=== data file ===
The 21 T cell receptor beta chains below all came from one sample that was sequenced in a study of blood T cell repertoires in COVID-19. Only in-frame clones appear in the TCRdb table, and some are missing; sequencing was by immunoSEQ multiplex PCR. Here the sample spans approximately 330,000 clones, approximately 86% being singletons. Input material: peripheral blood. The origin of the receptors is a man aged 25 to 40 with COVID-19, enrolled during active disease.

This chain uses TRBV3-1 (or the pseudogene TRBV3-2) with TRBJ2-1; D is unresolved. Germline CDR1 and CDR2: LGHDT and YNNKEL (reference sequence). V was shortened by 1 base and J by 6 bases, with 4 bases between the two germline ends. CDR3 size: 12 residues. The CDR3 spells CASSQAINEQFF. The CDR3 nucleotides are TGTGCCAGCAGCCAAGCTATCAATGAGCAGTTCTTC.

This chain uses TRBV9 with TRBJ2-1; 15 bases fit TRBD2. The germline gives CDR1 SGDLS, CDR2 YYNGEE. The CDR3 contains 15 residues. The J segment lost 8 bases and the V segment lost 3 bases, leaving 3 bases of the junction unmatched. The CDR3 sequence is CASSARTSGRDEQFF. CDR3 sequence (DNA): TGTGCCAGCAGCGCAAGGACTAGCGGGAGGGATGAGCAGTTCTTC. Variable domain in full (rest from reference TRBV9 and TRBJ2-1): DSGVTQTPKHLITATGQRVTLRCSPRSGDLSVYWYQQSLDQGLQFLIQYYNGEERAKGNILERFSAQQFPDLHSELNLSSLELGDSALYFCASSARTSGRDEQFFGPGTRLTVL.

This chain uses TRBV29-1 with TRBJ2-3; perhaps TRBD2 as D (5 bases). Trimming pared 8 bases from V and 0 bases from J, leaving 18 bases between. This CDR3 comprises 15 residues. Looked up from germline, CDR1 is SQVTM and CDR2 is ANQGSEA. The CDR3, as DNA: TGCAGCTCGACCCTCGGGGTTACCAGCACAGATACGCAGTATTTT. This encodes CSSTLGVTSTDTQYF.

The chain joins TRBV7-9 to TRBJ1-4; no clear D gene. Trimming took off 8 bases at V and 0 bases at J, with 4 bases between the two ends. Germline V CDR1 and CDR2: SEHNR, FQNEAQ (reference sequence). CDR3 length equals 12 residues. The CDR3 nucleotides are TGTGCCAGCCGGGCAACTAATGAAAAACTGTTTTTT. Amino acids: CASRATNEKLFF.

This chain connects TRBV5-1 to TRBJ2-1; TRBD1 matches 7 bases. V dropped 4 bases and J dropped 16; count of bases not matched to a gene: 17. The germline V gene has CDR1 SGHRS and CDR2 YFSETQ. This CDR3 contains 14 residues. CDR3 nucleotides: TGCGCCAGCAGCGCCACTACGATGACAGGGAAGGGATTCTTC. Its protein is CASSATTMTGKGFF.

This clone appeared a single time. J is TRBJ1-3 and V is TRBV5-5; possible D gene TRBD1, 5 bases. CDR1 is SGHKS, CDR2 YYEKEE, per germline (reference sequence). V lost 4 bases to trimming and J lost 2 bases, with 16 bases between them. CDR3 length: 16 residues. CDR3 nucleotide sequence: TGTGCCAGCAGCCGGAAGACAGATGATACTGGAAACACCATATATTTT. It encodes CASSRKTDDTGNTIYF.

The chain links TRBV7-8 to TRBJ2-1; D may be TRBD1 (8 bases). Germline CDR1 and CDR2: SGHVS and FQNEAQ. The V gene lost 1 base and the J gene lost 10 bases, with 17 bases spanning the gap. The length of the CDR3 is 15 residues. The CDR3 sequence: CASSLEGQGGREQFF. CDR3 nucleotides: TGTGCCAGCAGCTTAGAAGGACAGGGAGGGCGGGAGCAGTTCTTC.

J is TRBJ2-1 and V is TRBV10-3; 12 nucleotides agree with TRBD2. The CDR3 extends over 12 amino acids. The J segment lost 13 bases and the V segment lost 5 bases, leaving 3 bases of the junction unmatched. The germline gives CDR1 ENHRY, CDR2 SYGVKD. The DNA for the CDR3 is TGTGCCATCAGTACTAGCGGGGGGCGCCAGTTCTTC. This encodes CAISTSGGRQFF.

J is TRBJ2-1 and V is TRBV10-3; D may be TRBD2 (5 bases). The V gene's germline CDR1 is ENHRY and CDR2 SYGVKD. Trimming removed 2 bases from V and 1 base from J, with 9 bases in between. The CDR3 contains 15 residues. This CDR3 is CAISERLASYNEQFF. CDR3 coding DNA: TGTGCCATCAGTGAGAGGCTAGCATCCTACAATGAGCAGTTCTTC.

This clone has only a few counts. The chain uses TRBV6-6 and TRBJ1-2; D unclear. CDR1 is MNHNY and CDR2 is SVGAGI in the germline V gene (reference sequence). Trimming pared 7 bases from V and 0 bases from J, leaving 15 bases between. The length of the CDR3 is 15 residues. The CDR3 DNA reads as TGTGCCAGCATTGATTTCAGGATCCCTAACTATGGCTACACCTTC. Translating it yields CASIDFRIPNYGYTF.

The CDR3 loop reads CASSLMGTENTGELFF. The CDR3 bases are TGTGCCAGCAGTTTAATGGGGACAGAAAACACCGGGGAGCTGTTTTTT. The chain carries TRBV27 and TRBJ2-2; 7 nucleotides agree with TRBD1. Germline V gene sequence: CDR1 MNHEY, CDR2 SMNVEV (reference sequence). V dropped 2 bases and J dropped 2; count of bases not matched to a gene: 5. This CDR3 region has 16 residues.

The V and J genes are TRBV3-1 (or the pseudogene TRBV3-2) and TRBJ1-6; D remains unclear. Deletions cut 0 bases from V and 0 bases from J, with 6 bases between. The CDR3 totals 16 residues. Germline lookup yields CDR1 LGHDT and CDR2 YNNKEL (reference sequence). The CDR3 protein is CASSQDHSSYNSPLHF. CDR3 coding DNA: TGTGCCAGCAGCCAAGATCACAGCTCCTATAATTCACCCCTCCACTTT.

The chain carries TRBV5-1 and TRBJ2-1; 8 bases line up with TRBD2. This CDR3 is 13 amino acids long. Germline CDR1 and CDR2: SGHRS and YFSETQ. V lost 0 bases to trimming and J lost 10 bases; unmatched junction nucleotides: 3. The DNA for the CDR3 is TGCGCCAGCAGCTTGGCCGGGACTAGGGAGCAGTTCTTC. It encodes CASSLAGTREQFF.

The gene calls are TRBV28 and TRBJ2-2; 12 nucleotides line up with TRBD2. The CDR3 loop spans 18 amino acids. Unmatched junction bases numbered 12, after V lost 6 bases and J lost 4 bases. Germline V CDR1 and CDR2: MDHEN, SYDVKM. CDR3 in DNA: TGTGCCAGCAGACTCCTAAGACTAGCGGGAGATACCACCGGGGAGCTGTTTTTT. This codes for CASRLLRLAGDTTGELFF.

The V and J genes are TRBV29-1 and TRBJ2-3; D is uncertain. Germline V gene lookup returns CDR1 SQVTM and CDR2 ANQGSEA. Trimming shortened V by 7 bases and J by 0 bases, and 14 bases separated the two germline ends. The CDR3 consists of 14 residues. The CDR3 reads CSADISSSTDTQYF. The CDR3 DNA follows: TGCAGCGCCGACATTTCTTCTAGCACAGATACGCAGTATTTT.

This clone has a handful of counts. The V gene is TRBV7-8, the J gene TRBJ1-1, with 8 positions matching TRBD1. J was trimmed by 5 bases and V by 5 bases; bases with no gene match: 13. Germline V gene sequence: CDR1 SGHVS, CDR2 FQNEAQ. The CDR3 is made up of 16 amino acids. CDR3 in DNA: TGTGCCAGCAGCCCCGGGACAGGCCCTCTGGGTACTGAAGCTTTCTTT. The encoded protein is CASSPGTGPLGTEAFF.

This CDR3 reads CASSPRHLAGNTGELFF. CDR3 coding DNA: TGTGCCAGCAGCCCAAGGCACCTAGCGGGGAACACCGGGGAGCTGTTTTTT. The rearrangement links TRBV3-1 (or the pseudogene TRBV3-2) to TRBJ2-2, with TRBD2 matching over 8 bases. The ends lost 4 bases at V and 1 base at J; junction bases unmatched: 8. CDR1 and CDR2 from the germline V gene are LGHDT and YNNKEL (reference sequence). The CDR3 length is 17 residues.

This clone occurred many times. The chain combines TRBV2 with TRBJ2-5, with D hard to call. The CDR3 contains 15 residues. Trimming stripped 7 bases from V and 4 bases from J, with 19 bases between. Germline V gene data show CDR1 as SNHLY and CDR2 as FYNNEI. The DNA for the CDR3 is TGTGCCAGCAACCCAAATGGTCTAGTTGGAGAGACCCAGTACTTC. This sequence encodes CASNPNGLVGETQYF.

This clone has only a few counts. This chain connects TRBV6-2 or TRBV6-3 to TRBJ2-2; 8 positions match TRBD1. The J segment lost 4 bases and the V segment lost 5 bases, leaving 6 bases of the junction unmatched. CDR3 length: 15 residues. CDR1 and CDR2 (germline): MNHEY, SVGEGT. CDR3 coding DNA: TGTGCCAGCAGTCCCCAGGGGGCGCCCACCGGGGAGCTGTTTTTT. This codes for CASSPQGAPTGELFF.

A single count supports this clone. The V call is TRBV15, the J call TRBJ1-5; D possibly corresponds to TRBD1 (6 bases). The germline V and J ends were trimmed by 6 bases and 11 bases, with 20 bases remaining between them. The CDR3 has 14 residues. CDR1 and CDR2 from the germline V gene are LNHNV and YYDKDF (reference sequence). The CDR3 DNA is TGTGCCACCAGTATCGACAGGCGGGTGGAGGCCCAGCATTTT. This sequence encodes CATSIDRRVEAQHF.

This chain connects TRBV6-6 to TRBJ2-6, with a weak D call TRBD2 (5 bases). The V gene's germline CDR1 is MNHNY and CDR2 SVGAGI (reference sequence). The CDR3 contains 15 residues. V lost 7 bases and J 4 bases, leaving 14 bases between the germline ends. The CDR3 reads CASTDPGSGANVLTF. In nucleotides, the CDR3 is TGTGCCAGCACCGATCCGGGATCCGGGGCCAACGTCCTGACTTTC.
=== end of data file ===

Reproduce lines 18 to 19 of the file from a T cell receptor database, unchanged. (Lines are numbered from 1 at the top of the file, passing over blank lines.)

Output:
This CDR3 reads CASSPRHLAGNTGELFF. CDR3 coding DNA: TGTGCCAGCAGCCCAAGGCACCTAGCGGGGAACACCGGGGAGCTGTTTTTT. The rearrangement links TRBV3-1 (or the pseudogene TRBV3-2) to TRBJ2-2, with TRBD2 matching over 8 bases. The ends lost 4 bases at V and 1 base at J; junction bases unmatched: 8. CDR1 and CDR2 from the germline V gene are LGHDT and YNNKEL (reference sequence). The CDR3 length is 17 residues.

This clone occurred many times. The chain combines TRBV2 with TRBJ2-5, with D hard to call. The CDR3 contains 15 residues. Trimming stripped 7 bases from V and 4 bases from J, with 19 bases between. Germline V gene data show CDR1 as SNHLY and CDR2 as FYNNEI. The DNA for the CDR3 is TGTGCCAGCAACCCAAATGGTCTAGTTGGAGAGACCCAGTACTTC. This sequence encodes CASNPNGLVGETQYF.